Hidden Threat to Our Tourism Economy

Credit Card Competition Act of 2022 has potential for negative impacts on consumers and tourism industry

Tourism is our lifeblood and largest industry in Eagle County and is one of Colorado’s largest industries. It creates jobs, pumps tax revenue into the state, and supports our economy. Even amid the COVID pandemic, in 2021, 84.2 million people visited our state and collectively spent $21.1 billion here.

To protect and grow our tourism economy, we must incentivize travelers to visit our state. 35% of Americans have credit cards that earn travel rewards, and many use them to visit Colorado. According to a Forbes Advisor survey, 25% of Americans who plan to travel in 2022 plan to pay for their entire trip with rewards points from credit cards or earned miles.

Recognizing tourism’s key role in our economy, Colorado’s leaders in Congress and across the state should do everything they can to support our businesses and locals that rely on tourism. However, some are considering proposals that would reduce rewards programs and get rid of major incentives to travel. Cutting back on the rewards programs that travelers use to stay in hotels and ski lodges and book flights could jeopardize all of us earning our living in the tourism industry.

I am talking about the Credit Card Competition Act of 2022: a bill that will expand the regulations of the 2010 Durbin Amendment. This last-minute amendment set federal price caps on debit interchange fees, which merchants pay to process debit cards, and mandated routing requirements for banks. The routing mandates forced banks offering debit cards to add extra, unaffiliated payment networks to their cards, instead of just the networks they trust to process sensitive data. This resulted in payment networks lowering their interchange fee rates to stay competitive with the all the cheaper, often less secure, networks, and interchange fee rates became a race to the bottom. Banks lost billions and passed those losses onto consumers.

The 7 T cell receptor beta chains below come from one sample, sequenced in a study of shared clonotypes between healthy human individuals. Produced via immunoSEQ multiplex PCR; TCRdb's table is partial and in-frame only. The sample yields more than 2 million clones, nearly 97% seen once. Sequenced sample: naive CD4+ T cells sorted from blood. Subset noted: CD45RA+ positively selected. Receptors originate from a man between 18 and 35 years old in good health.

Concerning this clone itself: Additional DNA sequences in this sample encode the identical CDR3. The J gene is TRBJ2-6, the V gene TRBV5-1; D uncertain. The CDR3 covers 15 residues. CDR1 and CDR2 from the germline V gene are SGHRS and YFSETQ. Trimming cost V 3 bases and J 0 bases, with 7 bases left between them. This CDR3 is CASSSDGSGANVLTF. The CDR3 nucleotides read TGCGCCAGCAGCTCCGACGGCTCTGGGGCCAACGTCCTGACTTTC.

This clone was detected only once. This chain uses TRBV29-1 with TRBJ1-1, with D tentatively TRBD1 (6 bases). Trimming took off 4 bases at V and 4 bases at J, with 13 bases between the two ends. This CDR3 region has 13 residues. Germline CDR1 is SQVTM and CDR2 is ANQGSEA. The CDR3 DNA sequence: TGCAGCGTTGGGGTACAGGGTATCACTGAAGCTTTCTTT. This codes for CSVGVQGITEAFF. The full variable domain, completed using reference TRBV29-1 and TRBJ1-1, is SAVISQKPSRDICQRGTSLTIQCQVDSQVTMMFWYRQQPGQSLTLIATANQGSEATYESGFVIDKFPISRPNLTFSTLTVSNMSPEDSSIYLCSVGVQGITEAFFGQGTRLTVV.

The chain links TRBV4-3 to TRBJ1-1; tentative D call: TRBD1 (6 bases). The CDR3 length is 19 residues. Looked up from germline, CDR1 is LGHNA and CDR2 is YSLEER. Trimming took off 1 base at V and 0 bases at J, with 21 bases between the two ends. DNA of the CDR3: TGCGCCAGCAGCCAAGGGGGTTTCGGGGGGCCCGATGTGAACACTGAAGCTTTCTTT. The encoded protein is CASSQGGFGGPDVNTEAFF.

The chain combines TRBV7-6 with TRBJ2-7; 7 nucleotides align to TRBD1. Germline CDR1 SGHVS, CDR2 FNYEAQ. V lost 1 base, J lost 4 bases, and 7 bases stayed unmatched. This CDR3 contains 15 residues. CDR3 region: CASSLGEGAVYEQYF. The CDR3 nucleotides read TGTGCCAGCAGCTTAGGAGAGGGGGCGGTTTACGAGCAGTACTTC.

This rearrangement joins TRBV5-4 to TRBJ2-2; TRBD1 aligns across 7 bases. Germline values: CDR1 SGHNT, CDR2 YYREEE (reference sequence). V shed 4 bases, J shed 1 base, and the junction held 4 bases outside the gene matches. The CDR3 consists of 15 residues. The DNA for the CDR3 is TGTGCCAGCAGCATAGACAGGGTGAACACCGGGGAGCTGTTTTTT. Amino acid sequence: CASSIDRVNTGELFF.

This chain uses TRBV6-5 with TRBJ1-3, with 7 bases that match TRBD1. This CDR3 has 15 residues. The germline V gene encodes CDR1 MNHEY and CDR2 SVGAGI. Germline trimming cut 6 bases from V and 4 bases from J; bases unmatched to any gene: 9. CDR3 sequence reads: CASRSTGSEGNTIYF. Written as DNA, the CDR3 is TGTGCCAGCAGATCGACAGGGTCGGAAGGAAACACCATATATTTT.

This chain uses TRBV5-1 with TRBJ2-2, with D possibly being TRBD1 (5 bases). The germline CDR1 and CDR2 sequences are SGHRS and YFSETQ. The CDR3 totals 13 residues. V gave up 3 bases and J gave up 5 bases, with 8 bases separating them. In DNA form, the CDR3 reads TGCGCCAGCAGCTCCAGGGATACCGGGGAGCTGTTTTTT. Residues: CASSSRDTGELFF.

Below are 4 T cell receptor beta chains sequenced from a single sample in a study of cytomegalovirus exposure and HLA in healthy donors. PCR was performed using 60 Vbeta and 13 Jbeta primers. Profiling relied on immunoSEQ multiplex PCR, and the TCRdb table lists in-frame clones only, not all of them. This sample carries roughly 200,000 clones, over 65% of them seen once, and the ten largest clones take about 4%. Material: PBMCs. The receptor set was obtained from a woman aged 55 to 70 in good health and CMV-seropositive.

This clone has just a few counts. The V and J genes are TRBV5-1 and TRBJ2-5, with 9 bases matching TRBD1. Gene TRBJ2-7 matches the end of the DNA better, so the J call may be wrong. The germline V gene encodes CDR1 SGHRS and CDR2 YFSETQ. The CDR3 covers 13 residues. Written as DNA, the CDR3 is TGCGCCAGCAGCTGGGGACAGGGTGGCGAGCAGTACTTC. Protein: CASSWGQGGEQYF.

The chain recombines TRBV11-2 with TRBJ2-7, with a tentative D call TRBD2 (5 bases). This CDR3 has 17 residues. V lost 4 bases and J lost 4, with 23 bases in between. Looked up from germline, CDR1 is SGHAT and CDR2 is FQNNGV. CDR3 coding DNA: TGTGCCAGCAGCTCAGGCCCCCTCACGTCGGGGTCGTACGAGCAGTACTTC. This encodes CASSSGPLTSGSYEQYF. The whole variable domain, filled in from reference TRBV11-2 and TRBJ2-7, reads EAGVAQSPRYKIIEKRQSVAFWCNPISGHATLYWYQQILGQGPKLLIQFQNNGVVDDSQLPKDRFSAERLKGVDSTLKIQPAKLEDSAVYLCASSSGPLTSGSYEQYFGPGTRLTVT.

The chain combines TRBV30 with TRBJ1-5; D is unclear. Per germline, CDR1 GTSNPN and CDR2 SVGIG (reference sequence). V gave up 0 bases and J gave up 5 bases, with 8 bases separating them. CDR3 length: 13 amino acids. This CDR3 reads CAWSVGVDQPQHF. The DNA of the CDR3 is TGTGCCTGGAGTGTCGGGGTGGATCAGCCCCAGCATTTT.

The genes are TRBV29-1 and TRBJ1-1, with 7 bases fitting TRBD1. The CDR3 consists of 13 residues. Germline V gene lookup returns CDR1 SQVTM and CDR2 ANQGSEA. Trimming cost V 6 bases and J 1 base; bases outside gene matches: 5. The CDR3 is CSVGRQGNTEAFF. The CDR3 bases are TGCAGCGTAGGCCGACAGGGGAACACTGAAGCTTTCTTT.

The regulations were supposed to save money for consumers, but they did not live up to their promises. Big retailers like Walmart and Target did make almost $100 billion in extra revenue, yet the Federal Reserve Bank of Richmond found that nearly all retailers raised prices or kept them the same after the Durbin Amendment.

These same big retailers now want to pass the Credit Card Competition Act to extend routing mandates to credit cards. Once again, banks will lose billions and recoup their losses at our expense. The bill sponsors claim that they exempt small banks from the routing mandates, but banks of all sizes will feel the impact of lower interchange revenues. They will likely slash rewards like mileage programs and hotel points. We’ve seen it before, and there is nothing to suggest it will be any different this time.

Just a few years ago, Australia’s Federal Reserve Bank implemented similar Durbin Amendment policies (a cap on credit card interchange fees) and as a result, virtually all free credit cards in Australia disappeared and consumers saw higher fees and diminished rewards programs. The value of rewards programs plummeted by 25 percent across the country. While credit card routing mandates and credit card interchange fee caps—like the ones in Australia—may seem like very different policies, the result is the same: large banks will lose billions from higher credit card processing costs and pass those losses onto consumers and travelers.

Our tourism industry has already taken a big enough hit from the pandemic, and our local banks can’t afford credit card routing mandates. Congress must consider how negatively expanding routing mandates to credit cards will impact the Colorado tourism industry, and we must urge our representatives not to pass these regulations.


Chris Romer is president & CEO of Vail Valley Partnership, the regional chamber of commerce. Learn more at VailValleyPartnership.com